Thank you.
The mighty raptor snatched up the two sisters like mice.

The charred bodies of the remaining belling birds dropped like stones into the molten mouth.

Kir-eleyne thundered its massive wings to get to safety, but the poison in Isis climbed rapidly though its talons and into its body. It dipped in the air as this strange sensation coursed through it. Kir-eleyne had never suffered weakness. Never been afraid. It would have dropped Isis but for the call of the girl with eyes the colour of sky.
Help us.

The great bird drew upon the essence of Belleren, using it to limit the spread of poison to the blue eyed girl. Knowing that it must do this.
It struggled ahead, crashing though the now brittle trees of Aedom, trying to gain height. Magma spewed out of the ground, bringing forth deadly cannon balls of fiery subterranean rocks. Kir-elyne’s wings were punctured, leaving smoky holes.
It had never felt pain either.
Somehow it lifted the sisters over a ridge, but it flew drunkenly as blood loss weakened it more.
A little further.
A little further.

Help us.

Get them safe.

As the poison reached Kir-eleyne mighty heart, it recognised the touch of the pale man.

You will not have them.

One giant push of its wings was all it had left. It pulled the two girls in close to its body. With the help of Belleren it encircled them with its golden wings, locking itself into a ball around their bodies.
Kir-eleyne said farewell to the sky and died while still in the air.
It crashed to the earth, protecting them as it tumbled and broke.
It was far enough to be safe from the earthquake. But not the rain of molten rock. They peppered the great bird’s body, and its feathers and flesh burnt with a stench lost in the madness of the apocalypse.
The ka of Kir-eleyne passed to Isis and Nephthys, giving them the essence of its being and the remnants of Belleren. It was just enough. It would allow them to survive.

They were safe.

from the novel “Last Goddess”


14 B.C. The Sea of Galilee.

I have been discovered. Without the ability to take to the air, I run, stumbling from the assassins working for my brother. They are so close behind I hear the exertion of their breathing, the thunder of their chasing feet. Through dusty alleyways I run, looking for a way to shake them off. Finding none.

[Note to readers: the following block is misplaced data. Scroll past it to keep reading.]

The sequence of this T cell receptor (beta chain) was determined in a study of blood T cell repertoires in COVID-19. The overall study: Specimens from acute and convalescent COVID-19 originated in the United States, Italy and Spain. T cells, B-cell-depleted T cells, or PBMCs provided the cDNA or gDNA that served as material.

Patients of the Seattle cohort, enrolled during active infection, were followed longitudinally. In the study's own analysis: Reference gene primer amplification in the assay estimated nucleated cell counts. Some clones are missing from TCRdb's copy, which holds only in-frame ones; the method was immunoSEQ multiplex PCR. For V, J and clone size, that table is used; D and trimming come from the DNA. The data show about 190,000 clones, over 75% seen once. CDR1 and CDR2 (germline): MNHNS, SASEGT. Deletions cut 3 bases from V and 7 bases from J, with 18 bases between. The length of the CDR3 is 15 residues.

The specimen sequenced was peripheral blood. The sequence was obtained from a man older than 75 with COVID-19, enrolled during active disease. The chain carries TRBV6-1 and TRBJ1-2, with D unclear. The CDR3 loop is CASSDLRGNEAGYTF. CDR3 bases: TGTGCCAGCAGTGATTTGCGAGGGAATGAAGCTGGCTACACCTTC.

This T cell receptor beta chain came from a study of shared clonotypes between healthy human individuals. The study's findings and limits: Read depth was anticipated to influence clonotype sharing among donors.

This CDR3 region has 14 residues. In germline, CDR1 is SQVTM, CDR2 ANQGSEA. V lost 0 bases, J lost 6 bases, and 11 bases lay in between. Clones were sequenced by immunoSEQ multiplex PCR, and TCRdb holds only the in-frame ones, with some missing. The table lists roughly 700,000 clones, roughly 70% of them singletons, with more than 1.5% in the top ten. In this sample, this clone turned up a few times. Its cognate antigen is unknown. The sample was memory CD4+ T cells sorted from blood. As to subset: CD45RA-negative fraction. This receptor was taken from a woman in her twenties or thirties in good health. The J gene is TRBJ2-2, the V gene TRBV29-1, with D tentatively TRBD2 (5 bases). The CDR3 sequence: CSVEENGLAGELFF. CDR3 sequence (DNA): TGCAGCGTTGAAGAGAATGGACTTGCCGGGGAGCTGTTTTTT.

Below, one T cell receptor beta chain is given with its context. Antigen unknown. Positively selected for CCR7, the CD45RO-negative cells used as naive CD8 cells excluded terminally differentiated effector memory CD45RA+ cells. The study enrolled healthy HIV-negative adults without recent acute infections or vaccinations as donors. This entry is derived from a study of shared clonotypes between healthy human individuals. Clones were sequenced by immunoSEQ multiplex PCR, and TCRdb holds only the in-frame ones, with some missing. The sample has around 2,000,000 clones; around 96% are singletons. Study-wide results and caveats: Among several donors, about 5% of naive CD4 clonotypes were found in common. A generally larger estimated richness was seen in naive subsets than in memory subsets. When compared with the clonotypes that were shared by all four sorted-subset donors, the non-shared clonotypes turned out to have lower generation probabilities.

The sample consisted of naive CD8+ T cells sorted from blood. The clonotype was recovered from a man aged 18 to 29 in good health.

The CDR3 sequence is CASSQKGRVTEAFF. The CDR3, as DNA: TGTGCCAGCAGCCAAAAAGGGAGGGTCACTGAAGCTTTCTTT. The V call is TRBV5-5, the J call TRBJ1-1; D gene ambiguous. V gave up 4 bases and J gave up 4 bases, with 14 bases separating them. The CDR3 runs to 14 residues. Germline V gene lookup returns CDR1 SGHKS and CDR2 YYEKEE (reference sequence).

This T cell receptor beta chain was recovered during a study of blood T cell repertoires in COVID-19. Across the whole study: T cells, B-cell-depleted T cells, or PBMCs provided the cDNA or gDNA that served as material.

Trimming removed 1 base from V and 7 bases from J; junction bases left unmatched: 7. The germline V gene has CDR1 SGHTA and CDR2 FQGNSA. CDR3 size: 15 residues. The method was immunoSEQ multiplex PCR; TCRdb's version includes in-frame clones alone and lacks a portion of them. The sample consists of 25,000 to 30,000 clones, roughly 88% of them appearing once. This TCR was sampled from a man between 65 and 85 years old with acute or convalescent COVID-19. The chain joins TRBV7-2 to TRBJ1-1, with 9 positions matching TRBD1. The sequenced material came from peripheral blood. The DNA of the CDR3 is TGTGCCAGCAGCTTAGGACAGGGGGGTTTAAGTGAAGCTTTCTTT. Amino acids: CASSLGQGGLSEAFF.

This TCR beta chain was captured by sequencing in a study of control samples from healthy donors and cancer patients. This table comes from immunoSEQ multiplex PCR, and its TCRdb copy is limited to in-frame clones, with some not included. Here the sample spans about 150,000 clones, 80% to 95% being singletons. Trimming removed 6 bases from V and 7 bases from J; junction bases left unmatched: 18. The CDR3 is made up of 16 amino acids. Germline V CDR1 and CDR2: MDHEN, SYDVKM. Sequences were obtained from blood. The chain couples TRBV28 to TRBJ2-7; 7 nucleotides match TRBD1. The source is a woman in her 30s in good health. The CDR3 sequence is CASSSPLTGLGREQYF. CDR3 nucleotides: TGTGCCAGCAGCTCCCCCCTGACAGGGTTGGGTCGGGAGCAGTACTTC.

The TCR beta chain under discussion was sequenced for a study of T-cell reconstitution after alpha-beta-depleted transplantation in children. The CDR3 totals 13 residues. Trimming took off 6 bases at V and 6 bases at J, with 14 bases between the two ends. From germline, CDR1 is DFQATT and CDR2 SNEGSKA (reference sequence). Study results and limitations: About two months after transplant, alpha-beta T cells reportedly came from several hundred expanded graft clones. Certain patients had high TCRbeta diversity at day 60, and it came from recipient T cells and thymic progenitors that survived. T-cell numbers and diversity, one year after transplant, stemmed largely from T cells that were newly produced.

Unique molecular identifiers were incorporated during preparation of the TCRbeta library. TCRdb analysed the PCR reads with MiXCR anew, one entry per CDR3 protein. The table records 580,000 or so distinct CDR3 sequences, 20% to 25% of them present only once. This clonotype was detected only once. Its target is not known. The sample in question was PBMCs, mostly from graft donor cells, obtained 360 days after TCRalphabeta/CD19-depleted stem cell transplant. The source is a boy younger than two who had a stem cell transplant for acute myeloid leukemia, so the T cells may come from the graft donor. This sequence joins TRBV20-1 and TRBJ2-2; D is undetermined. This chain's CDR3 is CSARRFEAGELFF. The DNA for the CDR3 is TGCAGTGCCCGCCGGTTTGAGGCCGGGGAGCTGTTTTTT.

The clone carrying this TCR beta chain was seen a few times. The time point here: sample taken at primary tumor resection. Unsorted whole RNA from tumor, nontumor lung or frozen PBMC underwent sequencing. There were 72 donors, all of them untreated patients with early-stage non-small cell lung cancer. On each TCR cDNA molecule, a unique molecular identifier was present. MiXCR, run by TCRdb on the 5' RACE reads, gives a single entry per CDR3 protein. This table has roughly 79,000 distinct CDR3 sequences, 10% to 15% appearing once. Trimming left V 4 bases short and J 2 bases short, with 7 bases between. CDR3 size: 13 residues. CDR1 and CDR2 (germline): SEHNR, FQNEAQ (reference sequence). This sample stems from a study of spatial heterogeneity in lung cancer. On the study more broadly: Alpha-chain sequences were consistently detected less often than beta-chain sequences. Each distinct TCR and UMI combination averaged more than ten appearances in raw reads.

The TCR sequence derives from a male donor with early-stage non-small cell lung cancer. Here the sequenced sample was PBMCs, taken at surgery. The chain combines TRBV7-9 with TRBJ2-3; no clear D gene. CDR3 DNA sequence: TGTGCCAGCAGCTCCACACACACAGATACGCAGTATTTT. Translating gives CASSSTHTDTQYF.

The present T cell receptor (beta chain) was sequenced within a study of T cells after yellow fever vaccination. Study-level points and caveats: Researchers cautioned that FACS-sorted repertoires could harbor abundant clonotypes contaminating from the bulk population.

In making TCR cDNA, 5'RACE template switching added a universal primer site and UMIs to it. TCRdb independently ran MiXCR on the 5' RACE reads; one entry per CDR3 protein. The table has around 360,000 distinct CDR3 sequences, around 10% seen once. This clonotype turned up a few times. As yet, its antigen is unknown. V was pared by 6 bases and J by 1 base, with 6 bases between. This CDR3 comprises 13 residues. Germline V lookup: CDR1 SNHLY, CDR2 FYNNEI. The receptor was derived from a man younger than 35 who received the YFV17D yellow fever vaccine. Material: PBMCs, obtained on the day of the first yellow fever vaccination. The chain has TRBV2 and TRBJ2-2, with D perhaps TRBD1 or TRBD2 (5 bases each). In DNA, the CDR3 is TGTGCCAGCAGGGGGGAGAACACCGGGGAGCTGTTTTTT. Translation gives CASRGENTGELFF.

But wait. Of course there is a way out. Where the likes of these brutes could not follow. I turn east.
In the moment it took to decide this, I had paused long enough for a rough hand to rip at my shoulder, spinning me off balance. The tendons in my ankle strain to breaking point and only barely hold.
I scramble over a low wall, landing on rocks. The man who had just slid past now vaults the wall, inches behind.
“There is no way I can make it” I think. Not like this anyway. The body I inhabit is now so weak I barely have any coordination. I back away as he closes in, both our chests heaving. His eyes full of hatred. A string of curses pour from him as he threatens a multitude of cruel fates for me. More men appear behind him. The same threat in their eyes.
Across the rocks I edge. The men are not bothered of course. For at my back lays a great expanse. I am almost completely out of energy. The flight is at an end.
This will have to do.

Strong hands reach out for me as my eyes roll back in their sockets. With my mind I reach out far beyond this time and place. To a kindly old man in a beautiful garden. I call for my grandfather to aid me.
“Ra take me”

And all the assassin felt was the dampness on his outstretched fingers.

As liquid I run between the rocks and stones, dispersing and reforming. Before trickling into the soothing welcome of Lake Galilee.
The water comforts me though I struggle to keep my spiritual form intact. I drift in body and mind across the broad lake.
Is this to be the end of me? It surely cannot be. For I know there is much to be done. But my purpose is diluting and dissolving.
My thoughts reach out. Seeking my sister. My friends. Nothing returns to me. It was futile to try anyhow. My sister is lost to me. Friends long gone.
I am so, so tired.
I am alone.

On the rocky shore, the man who had nearly caught her stands in shock. His comrades search in vain for a trace of the woman. What will the pale man do to them if they come back empty handed? They shake the stunned man, who doesn’t react.
He is looking at the shapes of the clouds. The blue of the sky. The shimmer of light across the lake. He sees it as a blind man cured. It is marvellous and new. His broad knife clatters to the rocks at his feet. Nicoli is going home to Chorazin. To see his wife and son. It has been three years.

For an indeterminate time I drift in the silken lustre of the lake.

Lightly, the stroke of a downy feather, I am aware of an attraction at work. I am gently being pulled back toward the western shore. Something waits for me there.

There is an old saying “Left in the lap of the gods.”

For better or worse, I am truly there.

(from the novel “Last Goddess”-available on amazon)